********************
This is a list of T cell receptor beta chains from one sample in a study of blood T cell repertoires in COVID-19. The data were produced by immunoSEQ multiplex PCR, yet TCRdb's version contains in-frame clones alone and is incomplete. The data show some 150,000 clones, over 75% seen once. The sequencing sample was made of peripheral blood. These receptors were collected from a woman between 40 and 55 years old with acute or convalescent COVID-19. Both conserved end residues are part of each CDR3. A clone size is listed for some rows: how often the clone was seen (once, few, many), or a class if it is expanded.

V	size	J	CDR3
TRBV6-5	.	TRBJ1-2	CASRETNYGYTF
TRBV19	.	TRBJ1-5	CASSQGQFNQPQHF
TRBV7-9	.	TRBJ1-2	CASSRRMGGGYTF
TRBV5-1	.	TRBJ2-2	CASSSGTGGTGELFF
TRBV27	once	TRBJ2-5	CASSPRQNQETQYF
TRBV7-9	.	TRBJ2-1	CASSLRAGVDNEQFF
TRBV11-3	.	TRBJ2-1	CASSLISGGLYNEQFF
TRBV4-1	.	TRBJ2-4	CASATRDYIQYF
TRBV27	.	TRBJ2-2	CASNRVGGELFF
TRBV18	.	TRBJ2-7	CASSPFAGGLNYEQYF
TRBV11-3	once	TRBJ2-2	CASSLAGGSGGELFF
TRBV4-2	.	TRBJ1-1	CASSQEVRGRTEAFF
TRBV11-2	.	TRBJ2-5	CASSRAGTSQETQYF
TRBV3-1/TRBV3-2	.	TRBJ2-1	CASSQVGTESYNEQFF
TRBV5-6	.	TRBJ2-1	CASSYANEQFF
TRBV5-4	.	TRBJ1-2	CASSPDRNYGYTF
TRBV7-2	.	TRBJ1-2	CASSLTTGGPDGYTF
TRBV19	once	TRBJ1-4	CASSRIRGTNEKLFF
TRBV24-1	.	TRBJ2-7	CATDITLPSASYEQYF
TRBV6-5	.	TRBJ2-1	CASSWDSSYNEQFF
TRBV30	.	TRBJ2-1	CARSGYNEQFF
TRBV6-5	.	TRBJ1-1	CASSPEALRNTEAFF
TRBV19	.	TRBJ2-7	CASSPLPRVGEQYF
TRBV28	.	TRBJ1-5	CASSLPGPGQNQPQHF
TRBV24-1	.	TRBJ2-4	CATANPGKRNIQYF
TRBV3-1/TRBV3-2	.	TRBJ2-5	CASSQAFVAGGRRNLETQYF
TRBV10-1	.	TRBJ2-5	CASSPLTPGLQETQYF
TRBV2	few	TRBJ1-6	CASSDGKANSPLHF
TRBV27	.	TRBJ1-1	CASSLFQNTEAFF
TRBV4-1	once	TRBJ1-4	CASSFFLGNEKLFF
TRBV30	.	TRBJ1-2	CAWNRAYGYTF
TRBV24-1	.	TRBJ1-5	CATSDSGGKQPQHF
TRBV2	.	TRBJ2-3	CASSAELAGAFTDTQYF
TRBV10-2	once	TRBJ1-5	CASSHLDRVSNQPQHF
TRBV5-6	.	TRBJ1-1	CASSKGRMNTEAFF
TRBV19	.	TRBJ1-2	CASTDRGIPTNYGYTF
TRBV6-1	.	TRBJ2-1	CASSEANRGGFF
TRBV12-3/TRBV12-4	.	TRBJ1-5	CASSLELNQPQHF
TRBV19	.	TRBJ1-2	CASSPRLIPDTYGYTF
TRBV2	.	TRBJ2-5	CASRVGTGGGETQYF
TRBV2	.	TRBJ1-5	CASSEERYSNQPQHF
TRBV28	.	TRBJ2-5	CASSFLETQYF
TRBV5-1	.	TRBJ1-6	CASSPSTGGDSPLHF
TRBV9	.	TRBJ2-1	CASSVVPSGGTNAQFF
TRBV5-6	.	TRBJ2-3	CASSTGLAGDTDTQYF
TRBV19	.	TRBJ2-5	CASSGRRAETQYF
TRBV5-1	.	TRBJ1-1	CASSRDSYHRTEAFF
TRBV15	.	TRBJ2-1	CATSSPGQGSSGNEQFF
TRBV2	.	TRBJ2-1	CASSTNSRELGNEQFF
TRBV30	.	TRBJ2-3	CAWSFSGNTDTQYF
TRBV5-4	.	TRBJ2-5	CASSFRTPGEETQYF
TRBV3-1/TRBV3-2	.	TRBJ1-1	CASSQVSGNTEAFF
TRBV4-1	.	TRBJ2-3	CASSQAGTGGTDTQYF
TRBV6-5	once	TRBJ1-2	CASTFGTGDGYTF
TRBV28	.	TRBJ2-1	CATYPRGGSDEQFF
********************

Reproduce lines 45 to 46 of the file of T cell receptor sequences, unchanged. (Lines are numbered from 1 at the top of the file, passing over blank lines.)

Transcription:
TRBV5-1	.	TRBJ1-6	CASSPSTGGDSPLHF
TRBV9	.	TRBJ2-1	CASSVVPSGGTNAQFF